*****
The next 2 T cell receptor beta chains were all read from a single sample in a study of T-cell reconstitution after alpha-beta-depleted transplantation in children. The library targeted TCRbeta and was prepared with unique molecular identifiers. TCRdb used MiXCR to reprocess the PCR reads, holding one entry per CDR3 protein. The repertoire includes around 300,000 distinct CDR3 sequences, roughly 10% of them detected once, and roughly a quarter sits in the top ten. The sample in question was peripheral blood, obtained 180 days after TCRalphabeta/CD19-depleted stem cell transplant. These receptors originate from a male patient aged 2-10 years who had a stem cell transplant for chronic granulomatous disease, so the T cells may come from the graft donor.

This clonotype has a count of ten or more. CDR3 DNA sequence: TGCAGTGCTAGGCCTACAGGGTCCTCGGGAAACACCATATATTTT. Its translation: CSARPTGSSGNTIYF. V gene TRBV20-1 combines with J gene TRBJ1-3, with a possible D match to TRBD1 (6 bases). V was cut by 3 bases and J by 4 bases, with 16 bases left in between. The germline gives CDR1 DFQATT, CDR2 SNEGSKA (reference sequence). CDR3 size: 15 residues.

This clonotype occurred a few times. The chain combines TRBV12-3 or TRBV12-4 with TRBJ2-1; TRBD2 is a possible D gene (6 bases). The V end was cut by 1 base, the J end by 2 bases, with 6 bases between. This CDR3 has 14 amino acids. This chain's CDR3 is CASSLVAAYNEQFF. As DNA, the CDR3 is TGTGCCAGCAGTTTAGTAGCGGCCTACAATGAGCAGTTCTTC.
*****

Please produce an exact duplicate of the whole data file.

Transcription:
The next 2 T cell receptor beta chains were all read from a single sample in a study of T-cell reconstitution after alpha-beta-depleted transplantation in children. The library targeted TCRbeta and was prepared with unique molecular identifiers. TCRdb used MiXCR to reprocess the PCR reads, holding one entry per CDR3 protein. The repertoire includes around 300,000 distinct CDR3 sequences, roughly 10% of them detected once, and roughly a quarter sits in the top ten. The sample in question was peripheral blood, obtained 180 days after TCRalphabeta/CD19-depleted stem cell transplant. These receptors originate from a male patient aged 2-10 years who had a stem cell transplant for chronic granulomatous disease, so the T cells may come from the graft donor.

This clonotype has a count of ten or more. CDR3 DNA sequence: TGCAGTGCTAGGCCTACAGGGTCCTCGGGAAACACCATATATTTT. Its translation: CSARPTGSSGNTIYF. V gene TRBV20-1 combines with J gene TRBJ1-3, with a possible D match to TRBD1 (6 bases). V was cut by 3 bases and J by 4 bases, with 16 bases left in between. The germline gives CDR1 DFQATT, CDR2 SNEGSKA (reference sequence). CDR3 size: 15 residues.

This clonotype occurred a few times. The chain combines TRBV12-3 or TRBV12-4 with TRBJ2-1; TRBD2 is a possible D gene (6 bases). The V end was cut by 1 base, the J end by 2 bases, with 6 bases between. This CDR3 has 14 amino acids. This chain's CDR3 is CASSLVAAYNEQFF. As DNA, the CDR3 is TGTGCCAGCAGTTTAGTAGCGGCCTACAATGAGCAGTTCTTC.